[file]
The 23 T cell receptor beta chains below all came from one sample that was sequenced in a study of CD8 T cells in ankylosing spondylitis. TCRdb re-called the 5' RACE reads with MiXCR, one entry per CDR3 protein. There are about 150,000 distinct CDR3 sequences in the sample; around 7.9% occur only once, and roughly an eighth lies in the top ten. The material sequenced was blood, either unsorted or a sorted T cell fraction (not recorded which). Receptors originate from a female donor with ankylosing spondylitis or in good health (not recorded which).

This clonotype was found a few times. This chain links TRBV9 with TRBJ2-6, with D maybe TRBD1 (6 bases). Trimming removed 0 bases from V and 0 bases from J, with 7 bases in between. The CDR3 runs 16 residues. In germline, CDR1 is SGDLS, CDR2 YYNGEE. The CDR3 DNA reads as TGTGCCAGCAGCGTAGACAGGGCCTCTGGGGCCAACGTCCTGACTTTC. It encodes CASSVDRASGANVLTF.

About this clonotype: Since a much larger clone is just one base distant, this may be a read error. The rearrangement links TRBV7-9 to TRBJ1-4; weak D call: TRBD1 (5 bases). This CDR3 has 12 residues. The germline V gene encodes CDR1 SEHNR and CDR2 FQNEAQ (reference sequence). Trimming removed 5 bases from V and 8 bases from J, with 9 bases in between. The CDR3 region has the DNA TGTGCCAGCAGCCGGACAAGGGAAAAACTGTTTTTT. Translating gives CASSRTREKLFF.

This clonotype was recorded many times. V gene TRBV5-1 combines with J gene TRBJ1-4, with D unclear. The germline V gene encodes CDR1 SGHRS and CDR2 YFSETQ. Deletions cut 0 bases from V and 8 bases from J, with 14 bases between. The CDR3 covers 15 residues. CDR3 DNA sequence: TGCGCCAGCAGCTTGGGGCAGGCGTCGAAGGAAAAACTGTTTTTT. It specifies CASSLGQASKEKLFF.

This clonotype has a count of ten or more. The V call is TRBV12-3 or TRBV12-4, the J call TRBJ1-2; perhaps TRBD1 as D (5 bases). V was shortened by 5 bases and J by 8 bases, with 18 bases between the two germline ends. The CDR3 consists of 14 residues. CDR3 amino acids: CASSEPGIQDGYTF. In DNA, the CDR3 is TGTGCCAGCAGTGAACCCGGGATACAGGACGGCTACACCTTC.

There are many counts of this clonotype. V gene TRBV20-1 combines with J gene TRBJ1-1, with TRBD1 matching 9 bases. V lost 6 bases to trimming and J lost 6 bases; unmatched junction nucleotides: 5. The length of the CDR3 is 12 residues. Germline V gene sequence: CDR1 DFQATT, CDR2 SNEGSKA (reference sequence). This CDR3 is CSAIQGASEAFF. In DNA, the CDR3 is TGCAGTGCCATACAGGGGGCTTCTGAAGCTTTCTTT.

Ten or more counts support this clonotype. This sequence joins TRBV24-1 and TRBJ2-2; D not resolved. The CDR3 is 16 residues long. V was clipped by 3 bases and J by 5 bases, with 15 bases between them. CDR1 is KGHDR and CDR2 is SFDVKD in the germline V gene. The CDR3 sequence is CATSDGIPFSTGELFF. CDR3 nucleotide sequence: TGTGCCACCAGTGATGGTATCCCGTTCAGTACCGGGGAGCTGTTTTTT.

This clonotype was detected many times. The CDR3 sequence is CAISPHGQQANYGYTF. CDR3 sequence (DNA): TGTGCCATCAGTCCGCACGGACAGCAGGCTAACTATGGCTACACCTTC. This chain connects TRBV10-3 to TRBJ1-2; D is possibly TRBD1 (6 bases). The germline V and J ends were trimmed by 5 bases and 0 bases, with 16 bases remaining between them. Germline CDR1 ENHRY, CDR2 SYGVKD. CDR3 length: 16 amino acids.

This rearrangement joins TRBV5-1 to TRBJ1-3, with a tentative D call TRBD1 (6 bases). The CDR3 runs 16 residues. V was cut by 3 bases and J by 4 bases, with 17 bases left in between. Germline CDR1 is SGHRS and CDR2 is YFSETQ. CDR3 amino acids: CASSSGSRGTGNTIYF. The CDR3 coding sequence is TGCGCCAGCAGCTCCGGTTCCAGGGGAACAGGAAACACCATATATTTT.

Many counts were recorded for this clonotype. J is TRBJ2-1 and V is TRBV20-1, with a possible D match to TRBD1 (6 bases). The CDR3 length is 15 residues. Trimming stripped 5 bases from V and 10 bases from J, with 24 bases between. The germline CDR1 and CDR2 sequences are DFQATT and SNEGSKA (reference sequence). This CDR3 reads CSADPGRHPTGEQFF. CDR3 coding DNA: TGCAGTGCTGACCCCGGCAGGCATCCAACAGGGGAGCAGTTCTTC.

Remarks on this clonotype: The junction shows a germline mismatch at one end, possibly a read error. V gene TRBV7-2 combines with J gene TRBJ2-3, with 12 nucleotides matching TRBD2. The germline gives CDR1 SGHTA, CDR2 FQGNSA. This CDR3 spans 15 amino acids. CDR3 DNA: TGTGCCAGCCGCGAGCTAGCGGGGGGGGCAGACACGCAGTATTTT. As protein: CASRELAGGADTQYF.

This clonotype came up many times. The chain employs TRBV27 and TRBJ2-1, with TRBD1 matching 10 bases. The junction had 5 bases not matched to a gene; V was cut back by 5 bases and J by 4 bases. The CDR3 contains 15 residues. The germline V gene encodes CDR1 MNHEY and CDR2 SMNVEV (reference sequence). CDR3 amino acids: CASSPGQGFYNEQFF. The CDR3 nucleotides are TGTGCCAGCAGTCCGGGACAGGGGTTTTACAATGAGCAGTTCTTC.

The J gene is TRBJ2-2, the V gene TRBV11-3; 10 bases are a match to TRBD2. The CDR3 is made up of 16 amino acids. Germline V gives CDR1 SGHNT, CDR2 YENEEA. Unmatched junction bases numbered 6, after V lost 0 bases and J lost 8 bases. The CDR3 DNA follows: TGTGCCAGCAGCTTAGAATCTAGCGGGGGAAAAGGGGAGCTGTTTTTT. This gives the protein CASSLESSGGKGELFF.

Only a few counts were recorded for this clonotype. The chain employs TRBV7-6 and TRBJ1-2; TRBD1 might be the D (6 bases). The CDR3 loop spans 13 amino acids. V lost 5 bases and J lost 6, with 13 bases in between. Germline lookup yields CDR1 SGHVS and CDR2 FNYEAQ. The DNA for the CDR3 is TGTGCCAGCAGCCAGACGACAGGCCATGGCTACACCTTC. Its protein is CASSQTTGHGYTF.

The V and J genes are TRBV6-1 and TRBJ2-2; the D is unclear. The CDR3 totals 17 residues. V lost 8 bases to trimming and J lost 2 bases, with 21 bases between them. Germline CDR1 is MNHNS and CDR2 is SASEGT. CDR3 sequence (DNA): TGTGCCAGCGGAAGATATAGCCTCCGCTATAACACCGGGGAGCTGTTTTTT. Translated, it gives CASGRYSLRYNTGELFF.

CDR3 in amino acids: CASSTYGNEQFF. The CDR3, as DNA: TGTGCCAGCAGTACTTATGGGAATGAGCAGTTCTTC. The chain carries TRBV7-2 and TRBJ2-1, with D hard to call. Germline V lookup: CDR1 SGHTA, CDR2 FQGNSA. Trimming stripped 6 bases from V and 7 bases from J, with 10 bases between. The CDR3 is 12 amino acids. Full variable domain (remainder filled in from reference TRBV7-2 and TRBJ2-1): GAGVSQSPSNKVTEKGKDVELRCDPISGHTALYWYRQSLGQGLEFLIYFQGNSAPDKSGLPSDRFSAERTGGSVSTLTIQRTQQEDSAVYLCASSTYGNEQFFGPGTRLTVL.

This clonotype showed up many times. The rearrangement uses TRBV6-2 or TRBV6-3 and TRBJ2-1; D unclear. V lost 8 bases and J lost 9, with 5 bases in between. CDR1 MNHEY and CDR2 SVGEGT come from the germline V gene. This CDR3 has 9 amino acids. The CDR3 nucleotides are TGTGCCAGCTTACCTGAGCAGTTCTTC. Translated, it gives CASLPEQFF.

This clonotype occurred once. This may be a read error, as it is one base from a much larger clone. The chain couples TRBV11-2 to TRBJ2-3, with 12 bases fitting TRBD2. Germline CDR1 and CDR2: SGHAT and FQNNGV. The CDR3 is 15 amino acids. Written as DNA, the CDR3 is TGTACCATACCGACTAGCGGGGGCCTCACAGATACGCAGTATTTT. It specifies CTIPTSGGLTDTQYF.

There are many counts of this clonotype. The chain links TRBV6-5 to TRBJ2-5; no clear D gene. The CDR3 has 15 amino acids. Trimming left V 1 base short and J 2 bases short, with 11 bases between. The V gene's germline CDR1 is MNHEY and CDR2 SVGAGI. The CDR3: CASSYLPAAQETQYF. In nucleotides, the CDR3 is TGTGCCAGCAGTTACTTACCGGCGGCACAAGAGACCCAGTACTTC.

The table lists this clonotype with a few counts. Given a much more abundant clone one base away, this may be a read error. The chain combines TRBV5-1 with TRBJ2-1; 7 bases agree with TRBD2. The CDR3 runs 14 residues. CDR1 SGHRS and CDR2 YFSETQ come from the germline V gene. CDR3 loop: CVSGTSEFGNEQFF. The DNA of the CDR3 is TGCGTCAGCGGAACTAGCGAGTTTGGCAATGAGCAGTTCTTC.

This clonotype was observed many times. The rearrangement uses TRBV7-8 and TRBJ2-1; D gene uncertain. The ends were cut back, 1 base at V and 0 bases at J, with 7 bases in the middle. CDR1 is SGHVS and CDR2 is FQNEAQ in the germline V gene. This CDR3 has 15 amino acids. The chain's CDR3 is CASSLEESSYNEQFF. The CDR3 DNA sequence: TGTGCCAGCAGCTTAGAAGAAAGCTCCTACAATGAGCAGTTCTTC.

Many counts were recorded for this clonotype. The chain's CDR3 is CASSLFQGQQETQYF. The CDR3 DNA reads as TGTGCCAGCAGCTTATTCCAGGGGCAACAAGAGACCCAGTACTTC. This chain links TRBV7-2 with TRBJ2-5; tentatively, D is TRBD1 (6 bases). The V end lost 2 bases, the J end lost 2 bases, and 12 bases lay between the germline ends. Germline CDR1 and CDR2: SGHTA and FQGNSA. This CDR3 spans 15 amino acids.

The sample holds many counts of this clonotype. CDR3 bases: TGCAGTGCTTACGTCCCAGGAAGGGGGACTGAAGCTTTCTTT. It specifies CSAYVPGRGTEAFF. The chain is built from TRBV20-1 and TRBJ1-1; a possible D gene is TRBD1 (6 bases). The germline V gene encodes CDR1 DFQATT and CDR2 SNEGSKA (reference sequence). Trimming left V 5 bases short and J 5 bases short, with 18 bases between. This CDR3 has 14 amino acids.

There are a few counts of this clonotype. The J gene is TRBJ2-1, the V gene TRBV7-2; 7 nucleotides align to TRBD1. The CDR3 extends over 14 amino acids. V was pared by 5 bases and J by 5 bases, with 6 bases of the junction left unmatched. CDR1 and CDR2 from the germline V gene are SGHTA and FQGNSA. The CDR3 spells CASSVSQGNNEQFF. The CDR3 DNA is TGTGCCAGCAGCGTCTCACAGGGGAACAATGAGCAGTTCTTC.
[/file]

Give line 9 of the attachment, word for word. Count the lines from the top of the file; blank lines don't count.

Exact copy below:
This rearrangement joins TRBV5-1 to TRBJ1-3, with a tentative D call TRBD1 (6 bases). The CDR3 runs 16 residues. V was cut by 3 bases and J by 4 bases, with 17 bases left in between. Germline CDR1 is SGHRS and CDR2 is YFSETQ. CDR3 amino acids: CASSSGSRGTGNTIYF. The CDR3 coding sequence is TGCGCCAGCAGCTCCGGTTCCAGGGGAACAGGAAACACCATATATTTT.